Modifications of mitochondria in human tumor cells during anthracycline-induced apoptosis.

Barbara Tavazzi, A. L. Serafino, P. Sinibaldi Vallebona, G. Lazzarino, D. Di Pierro, G. Rasi, G. Ravagnan

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20 Citazioni (Scopus)

Abstract

Adriamycin (ADR), one of the major antitumor agents used for the clinical treatment of a wide variety of human cancers and its glutathione(GSH)-conjugated adduct, ADRIGLU, induced apoptosis in K562 erythroleukemia and TVM-A12 clone 2 melanoma human cell lines. We have previously reported that ADR has nuclear localization and that ADRIGLU localizes exclusively in the cytoplasm. During ADR or ADRIGLU treatment, significant depletion of the cell energy state, demonstrated by a reduction in high-energy phosphates (ATP and GTP) and a decrease in energy charge potential (ECP), were recorded between 2 hours and 24 hours, by HPLC analysis. Transmission electron microscopy also revealed that between 2 hours and 24 hours of ADR or ADRIGLU treatment, mitochondria underwent evident morphological changes, from an initial "high amplitude swelling state" to a "shrinkage state" and finally, in early apoptotic cells, to an "abnormal shrinkage state", in which a marked accumulation of pycnotic mitochondria was also observed. Confocal microscopic analysis, using the potential-sensitive dye JC-1, showed that inhibition of cell energy metabolism was preceded by a rapid decrease in mitochondrial transmembrane potential (delta psi m). With the progression of exposure time, the early depolarization of the mitochondrial membrane was followed by a transient reversion to normal delta psi m until, in apoptotic cells, almost all mitochondrial subpopulations appeared to be hyperpolarized. Our results indicated that mitochondria are actively involved in anthracycline-induced programmed cell death, suggesting a novel mechanism that may be common to all forms of apoptosis.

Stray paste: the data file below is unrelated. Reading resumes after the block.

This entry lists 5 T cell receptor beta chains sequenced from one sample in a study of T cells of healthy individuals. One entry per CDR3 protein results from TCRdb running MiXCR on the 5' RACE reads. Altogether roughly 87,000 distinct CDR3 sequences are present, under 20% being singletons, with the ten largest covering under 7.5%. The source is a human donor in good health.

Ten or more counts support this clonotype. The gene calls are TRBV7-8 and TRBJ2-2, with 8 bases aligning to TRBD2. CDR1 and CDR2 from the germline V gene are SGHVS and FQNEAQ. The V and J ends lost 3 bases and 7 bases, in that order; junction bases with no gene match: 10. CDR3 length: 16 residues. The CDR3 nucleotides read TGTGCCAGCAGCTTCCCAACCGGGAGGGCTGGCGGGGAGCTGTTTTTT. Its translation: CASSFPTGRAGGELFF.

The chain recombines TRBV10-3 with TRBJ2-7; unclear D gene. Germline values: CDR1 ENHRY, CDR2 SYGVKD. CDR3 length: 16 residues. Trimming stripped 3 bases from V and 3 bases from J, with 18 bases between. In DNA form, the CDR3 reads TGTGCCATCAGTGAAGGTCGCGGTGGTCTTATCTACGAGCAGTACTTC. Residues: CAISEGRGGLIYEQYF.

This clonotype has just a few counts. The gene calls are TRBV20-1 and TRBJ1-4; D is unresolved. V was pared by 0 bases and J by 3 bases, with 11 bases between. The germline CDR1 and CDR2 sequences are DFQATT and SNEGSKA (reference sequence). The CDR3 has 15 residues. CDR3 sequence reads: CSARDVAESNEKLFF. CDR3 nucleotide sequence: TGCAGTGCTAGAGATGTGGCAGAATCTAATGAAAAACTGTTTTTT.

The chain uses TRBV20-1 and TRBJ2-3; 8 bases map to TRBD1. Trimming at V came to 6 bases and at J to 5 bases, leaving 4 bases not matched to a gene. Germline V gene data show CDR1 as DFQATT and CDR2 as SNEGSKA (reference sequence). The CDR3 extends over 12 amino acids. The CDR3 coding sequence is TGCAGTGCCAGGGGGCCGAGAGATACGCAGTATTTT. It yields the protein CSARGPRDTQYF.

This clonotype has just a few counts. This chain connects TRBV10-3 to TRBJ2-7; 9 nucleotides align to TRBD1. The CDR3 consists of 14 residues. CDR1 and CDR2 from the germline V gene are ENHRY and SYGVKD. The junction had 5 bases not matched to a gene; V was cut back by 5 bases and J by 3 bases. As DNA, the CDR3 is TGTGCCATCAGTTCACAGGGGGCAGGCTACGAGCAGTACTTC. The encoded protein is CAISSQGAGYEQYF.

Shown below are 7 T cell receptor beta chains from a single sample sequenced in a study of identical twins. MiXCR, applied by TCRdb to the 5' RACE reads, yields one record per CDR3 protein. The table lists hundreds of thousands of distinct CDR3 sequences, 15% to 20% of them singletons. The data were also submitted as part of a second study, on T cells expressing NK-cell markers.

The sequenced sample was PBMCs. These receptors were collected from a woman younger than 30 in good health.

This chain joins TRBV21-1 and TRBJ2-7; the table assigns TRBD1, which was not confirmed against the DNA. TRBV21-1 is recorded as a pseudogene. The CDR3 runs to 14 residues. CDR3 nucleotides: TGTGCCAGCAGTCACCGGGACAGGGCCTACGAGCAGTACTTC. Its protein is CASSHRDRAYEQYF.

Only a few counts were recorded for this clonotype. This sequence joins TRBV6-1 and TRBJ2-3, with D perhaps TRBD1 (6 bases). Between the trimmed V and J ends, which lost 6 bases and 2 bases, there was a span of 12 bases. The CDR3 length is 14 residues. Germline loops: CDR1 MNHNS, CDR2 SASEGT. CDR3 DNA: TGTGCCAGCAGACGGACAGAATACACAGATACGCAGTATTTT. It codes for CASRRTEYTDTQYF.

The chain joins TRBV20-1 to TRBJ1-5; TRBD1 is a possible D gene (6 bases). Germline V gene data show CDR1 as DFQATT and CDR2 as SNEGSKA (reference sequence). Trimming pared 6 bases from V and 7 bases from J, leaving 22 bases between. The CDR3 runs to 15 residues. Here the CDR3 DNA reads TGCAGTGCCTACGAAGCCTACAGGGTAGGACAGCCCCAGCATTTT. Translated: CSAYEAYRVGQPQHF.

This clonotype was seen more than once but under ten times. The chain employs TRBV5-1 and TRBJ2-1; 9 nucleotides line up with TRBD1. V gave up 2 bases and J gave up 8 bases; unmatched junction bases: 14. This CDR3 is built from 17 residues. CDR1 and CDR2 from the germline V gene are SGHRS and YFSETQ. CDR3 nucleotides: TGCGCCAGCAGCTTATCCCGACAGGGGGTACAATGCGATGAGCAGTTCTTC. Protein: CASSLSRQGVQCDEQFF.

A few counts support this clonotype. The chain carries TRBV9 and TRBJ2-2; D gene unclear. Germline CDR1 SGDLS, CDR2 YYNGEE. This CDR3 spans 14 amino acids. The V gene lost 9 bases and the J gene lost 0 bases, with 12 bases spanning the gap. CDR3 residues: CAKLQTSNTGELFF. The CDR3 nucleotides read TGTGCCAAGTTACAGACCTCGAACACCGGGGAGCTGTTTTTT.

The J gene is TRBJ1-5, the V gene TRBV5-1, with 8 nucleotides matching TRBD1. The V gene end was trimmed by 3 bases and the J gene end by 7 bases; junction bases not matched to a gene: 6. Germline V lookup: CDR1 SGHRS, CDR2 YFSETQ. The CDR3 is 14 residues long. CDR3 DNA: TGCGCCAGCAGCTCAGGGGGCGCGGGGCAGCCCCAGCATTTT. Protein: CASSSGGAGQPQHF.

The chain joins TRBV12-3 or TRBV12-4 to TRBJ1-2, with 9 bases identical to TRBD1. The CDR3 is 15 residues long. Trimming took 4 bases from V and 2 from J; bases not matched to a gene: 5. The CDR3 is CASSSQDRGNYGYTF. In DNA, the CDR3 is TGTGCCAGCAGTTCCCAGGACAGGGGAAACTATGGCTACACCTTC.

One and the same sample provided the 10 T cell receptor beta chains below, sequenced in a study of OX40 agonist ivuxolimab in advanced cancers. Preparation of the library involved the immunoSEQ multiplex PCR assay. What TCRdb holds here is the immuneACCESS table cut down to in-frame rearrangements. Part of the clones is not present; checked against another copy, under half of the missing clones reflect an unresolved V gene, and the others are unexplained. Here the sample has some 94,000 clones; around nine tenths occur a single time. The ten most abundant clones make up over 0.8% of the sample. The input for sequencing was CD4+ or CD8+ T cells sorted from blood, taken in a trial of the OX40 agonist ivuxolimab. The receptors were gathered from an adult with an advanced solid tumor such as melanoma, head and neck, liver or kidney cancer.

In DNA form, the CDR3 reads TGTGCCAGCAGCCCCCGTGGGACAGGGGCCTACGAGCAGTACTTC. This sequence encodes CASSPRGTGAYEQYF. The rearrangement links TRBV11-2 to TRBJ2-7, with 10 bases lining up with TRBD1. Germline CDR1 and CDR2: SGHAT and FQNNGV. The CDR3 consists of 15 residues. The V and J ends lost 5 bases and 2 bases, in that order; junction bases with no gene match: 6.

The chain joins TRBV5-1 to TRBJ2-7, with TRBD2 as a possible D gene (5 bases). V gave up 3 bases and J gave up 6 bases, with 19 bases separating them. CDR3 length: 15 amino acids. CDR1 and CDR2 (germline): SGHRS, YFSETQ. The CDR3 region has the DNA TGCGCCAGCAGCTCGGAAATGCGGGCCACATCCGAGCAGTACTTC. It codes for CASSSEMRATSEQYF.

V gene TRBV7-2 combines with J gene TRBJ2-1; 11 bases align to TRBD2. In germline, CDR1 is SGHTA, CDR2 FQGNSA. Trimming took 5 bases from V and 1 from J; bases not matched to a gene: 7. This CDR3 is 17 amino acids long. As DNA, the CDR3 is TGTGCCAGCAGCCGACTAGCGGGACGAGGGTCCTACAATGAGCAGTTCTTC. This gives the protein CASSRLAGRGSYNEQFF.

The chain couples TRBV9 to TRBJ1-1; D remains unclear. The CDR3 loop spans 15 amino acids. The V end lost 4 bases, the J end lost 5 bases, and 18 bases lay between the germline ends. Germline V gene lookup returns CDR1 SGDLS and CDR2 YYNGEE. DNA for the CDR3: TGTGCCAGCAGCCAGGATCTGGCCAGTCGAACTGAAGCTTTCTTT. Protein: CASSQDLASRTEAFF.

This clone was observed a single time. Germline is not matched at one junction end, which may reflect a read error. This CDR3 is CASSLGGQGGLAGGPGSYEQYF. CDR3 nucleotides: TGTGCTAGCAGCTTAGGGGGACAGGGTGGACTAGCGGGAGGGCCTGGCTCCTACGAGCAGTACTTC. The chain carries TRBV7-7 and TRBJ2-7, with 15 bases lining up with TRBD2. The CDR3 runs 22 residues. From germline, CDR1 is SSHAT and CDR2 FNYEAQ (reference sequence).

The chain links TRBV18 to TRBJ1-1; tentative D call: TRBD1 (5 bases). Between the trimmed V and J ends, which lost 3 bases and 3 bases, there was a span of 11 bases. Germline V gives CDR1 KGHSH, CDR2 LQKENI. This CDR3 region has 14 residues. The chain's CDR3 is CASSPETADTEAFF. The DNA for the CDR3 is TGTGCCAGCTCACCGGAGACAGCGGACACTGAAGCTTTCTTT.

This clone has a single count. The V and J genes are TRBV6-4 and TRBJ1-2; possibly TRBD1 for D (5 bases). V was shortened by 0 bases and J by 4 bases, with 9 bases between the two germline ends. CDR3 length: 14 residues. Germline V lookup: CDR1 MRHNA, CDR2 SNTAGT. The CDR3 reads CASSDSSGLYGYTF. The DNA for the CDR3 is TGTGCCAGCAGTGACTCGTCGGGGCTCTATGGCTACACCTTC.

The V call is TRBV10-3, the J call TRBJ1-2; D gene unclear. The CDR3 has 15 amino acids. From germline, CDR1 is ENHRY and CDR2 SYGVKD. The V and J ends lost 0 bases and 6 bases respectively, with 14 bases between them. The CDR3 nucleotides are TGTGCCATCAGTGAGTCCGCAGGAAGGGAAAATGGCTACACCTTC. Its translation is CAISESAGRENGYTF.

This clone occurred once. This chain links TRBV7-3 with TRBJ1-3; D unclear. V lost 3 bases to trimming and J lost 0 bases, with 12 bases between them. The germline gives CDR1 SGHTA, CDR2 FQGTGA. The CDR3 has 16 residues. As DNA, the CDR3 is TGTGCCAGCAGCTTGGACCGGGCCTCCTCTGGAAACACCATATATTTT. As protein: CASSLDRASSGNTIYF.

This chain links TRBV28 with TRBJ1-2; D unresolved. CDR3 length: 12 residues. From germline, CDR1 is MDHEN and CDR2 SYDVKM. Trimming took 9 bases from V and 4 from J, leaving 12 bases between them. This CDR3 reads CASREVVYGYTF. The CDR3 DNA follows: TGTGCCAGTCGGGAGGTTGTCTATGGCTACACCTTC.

Lingua originaleEnglish
pagine (da-a)3383-3394
Numero di pagine12
RivistaAnticancer Research
Stato di pubblicazionePubblicato - 2000

Keywords

  • anthracycline
  • apoptosis
  • human tumor cells

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